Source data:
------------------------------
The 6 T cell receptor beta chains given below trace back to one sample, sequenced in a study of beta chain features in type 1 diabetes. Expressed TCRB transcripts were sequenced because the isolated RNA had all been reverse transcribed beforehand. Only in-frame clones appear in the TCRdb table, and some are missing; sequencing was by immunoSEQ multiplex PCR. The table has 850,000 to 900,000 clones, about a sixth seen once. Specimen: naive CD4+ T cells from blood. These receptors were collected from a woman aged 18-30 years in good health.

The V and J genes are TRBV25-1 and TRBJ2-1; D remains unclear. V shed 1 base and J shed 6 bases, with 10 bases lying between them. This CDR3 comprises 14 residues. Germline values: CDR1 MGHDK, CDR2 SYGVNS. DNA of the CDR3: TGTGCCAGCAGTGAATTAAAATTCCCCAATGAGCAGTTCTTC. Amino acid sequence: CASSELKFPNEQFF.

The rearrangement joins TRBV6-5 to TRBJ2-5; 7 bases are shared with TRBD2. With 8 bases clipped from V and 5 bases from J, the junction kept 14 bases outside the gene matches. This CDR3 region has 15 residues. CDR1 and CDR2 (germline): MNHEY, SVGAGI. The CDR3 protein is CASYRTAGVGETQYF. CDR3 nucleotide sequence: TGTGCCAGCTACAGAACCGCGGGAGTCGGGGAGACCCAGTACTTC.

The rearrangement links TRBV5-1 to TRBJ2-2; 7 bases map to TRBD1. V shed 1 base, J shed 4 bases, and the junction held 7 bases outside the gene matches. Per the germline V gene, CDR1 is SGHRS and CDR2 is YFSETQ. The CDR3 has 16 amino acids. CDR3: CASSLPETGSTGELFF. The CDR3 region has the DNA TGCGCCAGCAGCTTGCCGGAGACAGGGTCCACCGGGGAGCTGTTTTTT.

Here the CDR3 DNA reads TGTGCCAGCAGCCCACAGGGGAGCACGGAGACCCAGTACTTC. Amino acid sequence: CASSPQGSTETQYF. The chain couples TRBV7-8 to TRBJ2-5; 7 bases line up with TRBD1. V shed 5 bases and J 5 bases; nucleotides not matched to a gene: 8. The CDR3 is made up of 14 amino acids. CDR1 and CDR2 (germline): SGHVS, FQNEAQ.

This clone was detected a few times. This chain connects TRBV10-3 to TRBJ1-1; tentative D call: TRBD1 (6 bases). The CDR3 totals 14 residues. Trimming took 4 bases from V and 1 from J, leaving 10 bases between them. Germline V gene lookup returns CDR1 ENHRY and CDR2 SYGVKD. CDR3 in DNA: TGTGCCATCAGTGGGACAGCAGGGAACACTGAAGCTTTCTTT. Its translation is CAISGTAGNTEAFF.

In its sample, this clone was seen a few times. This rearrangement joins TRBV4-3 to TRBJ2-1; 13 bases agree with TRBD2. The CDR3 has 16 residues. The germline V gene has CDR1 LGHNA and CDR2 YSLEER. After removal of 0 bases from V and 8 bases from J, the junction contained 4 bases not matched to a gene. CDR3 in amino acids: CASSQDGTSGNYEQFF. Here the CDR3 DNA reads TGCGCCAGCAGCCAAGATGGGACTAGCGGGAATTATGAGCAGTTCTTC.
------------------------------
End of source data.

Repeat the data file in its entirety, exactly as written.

The 6 T cell receptor beta chains given below trace back to one sample, sequenced in a study of beta chain features in type 1 diabetes. Expressed TCRB transcripts were sequenced because the isolated RNA had all been reverse transcribed beforehand. Only in-frame clones appear in the TCRdb table, and some are missing; sequencing was by immunoSEQ multiplex PCR. The table has 850,000 to 900,000 clones, about a sixth seen once. Specimen: naive CD4+ T cells from blood. These receptors were collected from a woman aged 18-30 years in good health.

The V and J genes are TRBV25-1 and TRBJ2-1; D remains unclear. V shed 1 base and J shed 6 bases, with 10 bases lying between them. This CDR3 comprises 14 residues. Germline values: CDR1 MGHDK, CDR2 SYGVNS. DNA of the CDR3: TGTGCCAGCAGTGAATTAAAATTCCCCAATGAGCAGTTCTTC. Amino acid sequence: CASSELKFPNEQFF.

The rearrangement joins TRBV6-5 to TRBJ2-5; 7 bases are shared with TRBD2. With 8 bases clipped from V and 5 bases from J, the junction kept 14 bases outside the gene matches. This CDR3 region has 15 residues. CDR1 and CDR2 (germline): MNHEY, SVGAGI. The CDR3 protein is CASYRTAGVGETQYF. CDR3 nucleotide sequence: TGTGCCAGCTACAGAACCGCGGGAGTCGGGGAGACCCAGTACTTC.

The rearrangement links TRBV5-1 to TRBJ2-2; 7 bases map to TRBD1. V shed 1 base, J shed 4 bases, and the junction held 7 bases outside the gene matches. Per the germline V gene, CDR1 is SGHRS and CDR2 is YFSETQ. The CDR3 has 16 amino acids. CDR3: CASSLPETGSTGELFF. The CDR3 region has the DNA TGCGCCAGCAGCTTGCCGGAGACAGGGTCCACCGGGGAGCTGTTTTTT.

Here the CDR3 DNA reads TGTGCCAGCAGCCCACAGGGGAGCACGGAGACCCAGTACTTC. Amino acid sequence: CASSPQGSTETQYF. The chain couples TRBV7-8 to TRBJ2-5; 7 bases line up with TRBD1. V shed 5 bases and J 5 bases; nucleotides not matched to a gene: 8. The CDR3 is made up of 14 amino acids. CDR1 and CDR2 (germline): SGHVS, FQNEAQ.

This clone was detected a few times. This chain connects TRBV10-3 to TRBJ1-1; tentative D call: TRBD1 (6 bases). The CDR3 totals 14 residues. Trimming took 4 bases from V and 1 from J, leaving 10 bases between them. Germline V gene lookup returns CDR1 ENHRY and CDR2 SYGVKD. CDR3 in DNA: TGTGCCATCAGTGGGACAGCAGGGAACACTGAAGCTTTCTTT. Its translation is CAISGTAGNTEAFF.

In its sample, this clone was seen a few times. This rearrangement joins TRBV4-3 to TRBJ2-1; 13 bases agree with TRBD2. The CDR3 has 16 residues. The germline V gene has CDR1 LGHNA and CDR2 YSLEER. After removal of 0 bases from V and 8 bases from J, the junction contained 4 bases not matched to a gene. CDR3 in amino acids: CASSQDGTSGNYEQFF. Here the CDR3 DNA reads TGCGCCAGCAGCCAAGATGGGACTAGCGGGAATTATGAGCAGTTCTTC.